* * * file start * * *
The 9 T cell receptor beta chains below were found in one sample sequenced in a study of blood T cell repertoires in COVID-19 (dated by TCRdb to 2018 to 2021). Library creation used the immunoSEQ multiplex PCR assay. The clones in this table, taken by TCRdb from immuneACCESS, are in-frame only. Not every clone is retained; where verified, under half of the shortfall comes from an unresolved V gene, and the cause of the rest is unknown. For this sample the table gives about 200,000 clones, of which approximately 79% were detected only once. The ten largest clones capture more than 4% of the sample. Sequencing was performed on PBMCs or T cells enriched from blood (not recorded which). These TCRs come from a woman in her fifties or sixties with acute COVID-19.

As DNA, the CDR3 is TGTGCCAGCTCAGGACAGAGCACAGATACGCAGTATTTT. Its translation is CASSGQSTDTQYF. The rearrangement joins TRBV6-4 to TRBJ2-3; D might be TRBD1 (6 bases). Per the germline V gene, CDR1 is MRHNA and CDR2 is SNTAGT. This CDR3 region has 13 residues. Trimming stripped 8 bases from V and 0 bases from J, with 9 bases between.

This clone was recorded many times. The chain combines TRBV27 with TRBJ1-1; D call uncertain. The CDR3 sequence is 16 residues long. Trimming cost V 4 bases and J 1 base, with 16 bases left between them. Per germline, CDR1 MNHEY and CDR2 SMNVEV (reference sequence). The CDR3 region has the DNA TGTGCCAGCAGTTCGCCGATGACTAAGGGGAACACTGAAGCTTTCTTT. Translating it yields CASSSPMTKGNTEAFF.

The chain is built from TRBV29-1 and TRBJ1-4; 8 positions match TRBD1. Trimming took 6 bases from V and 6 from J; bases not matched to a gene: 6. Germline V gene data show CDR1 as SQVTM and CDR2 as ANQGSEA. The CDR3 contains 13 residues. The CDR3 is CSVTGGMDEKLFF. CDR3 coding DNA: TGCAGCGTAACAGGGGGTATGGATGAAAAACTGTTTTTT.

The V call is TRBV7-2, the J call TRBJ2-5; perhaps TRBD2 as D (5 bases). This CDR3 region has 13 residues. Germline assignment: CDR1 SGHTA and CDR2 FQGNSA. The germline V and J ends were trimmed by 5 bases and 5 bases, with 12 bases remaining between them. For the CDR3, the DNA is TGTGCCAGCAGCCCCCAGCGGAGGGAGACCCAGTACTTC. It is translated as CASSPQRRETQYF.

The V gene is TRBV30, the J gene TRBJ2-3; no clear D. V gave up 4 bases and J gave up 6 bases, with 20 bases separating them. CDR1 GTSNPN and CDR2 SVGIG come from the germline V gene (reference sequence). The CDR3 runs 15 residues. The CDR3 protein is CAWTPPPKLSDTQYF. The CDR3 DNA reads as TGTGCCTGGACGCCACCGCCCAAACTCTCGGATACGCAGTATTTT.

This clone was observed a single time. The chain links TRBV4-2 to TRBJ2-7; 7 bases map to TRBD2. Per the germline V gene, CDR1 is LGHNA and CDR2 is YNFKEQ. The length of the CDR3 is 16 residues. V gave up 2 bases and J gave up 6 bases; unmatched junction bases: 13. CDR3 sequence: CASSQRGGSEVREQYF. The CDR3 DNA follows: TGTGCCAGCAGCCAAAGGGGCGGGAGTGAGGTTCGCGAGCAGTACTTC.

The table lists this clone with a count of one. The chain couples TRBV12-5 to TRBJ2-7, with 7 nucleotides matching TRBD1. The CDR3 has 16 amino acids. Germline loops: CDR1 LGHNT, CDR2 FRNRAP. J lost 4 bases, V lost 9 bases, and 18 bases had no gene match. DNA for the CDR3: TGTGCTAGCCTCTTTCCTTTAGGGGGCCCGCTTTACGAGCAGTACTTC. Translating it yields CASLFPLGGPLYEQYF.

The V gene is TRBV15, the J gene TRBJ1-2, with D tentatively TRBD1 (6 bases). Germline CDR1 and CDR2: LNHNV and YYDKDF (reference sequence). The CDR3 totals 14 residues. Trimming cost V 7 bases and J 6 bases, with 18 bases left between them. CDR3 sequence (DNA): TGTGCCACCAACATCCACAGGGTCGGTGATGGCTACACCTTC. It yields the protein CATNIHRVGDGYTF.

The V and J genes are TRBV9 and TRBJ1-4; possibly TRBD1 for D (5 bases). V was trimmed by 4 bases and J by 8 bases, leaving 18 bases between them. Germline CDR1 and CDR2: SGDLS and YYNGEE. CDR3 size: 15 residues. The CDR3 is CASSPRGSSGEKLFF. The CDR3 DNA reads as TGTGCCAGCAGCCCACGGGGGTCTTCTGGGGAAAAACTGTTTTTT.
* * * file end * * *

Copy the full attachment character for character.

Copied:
The 9 T cell receptor beta chains below were found in one sample sequenced in a study of blood T cell repertoires in COVID-19 (dated by TCRdb to 2018 to 2021). Library creation used the immunoSEQ multiplex PCR assay. The clones in this table, taken by TCRdb from immuneACCESS, are in-frame only. Not every clone is retained; where verified, under half of the shortfall comes from an unresolved V gene, and the cause of the rest is unknown. For this sample the table gives about 200,000 clones, of which approximately 79% were detected only once. The ten largest clones capture more than 4% of the sample. Sequencing was performed on PBMCs or T cells enriched from blood (not recorded which). These TCRs come from a woman in her fifties or sixties with acute COVID-19.

As DNA, the CDR3 is TGTGCCAGCTCAGGACAGAGCACAGATACGCAGTATTTT. Its translation is CASSGQSTDTQYF. The rearrangement joins TRBV6-4 to TRBJ2-3; D might be TRBD1 (6 bases). Per the germline V gene, CDR1 is MRHNA and CDR2 is SNTAGT. This CDR3 region has 13 residues. Trimming stripped 8 bases from V and 0 bases from J, with 9 bases between.

This clone was recorded many times. The chain combines TRBV27 with TRBJ1-1; D call uncertain. The CDR3 sequence is 16 residues long. Trimming cost V 4 bases and J 1 base, with 16 bases left between them. Per germline, CDR1 MNHEY and CDR2 SMNVEV (reference sequence). The CDR3 region has the DNA TGTGCCAGCAGTTCGCCGATGACTAAGGGGAACACTGAAGCTTTCTTT. Translating it yields CASSSPMTKGNTEAFF.

The chain is built from TRBV29-1 and TRBJ1-4; 8 positions match TRBD1. Trimming took 6 bases from V and 6 from J; bases not matched to a gene: 6. Germline V gene data show CDR1 as SQVTM and CDR2 as ANQGSEA. The CDR3 contains 13 residues. The CDR3 is CSVTGGMDEKLFF. CDR3 coding DNA: TGCAGCGTAACAGGGGGTATGGATGAAAAACTGTTTTTT.

The V call is TRBV7-2, the J call TRBJ2-5; perhaps TRBD2 as D (5 bases). This CDR3 region has 13 residues. Germline assignment: CDR1 SGHTA and CDR2 FQGNSA. The germline V and J ends were trimmed by 5 bases and 5 bases, with 12 bases remaining between them. For the CDR3, the DNA is TGTGCCAGCAGCCCCCAGCGGAGGGAGACCCAGTACTTC. It is translated as CASSPQRRETQYF.

The V gene is TRBV30, the J gene TRBJ2-3; no clear D. V gave up 4 bases and J gave up 6 bases, with 20 bases separating them. CDR1 GTSNPN and CDR2 SVGIG come from the germline V gene (reference sequence). The CDR3 runs 15 residues. The CDR3 protein is CAWTPPPKLSDTQYF. The CDR3 DNA reads as TGTGCCTGGACGCCACCGCCCAAACTCTCGGATACGCAGTATTTT.

This clone was observed a single time. The chain links TRBV4-2 to TRBJ2-7; 7 bases map to TRBD2. Per the germline V gene, CDR1 is LGHNA and CDR2 is YNFKEQ. The length of the CDR3 is 16 residues. V gave up 2 bases and J gave up 6 bases; unmatched junction bases: 13. CDR3 sequence: CASSQRGGSEVREQYF. The CDR3 DNA follows: TGTGCCAGCAGCCAAAGGGGCGGGAGTGAGGTTCGCGAGCAGTACTTC.

The table lists this clone with a count of one. The chain couples TRBV12-5 to TRBJ2-7, with 7 nucleotides matching TRBD1. The CDR3 has 16 amino acids. Germline loops: CDR1 LGHNT, CDR2 FRNRAP. J lost 4 bases, V lost 9 bases, and 18 bases had no gene match. DNA for the CDR3: TGTGCTAGCCTCTTTCCTTTAGGGGGCCCGCTTTACGAGCAGTACTTC. Translating it yields CASLFPLGGPLYEQYF.

The V gene is TRBV15, the J gene TRBJ1-2, with D tentatively TRBD1 (6 bases). Germline CDR1 and CDR2: LNHNV and YYDKDF (reference sequence). The CDR3 totals 14 residues. Trimming cost V 7 bases and J 6 bases, with 18 bases left between them. CDR3 sequence (DNA): TGTGCCACCAACATCCACAGGGTCGGTGATGGCTACACCTTC. It yields the protein CATNIHRVGDGYTF.

The V and J genes are TRBV9 and TRBJ1-4; possibly TRBD1 for D (5 bases). V was trimmed by 4 bases and J by 8 bases, leaving 18 bases between them. Germline CDR1 and CDR2: SGDLS and YYNGEE. CDR3 size: 15 residues. The CDR3 is CASSPRGSSGEKLFF. The CDR3 DNA reads as TGTGCCAGCAGCCCACGGGGGTCTTCTGGGGAAAAACTGTTTTTT.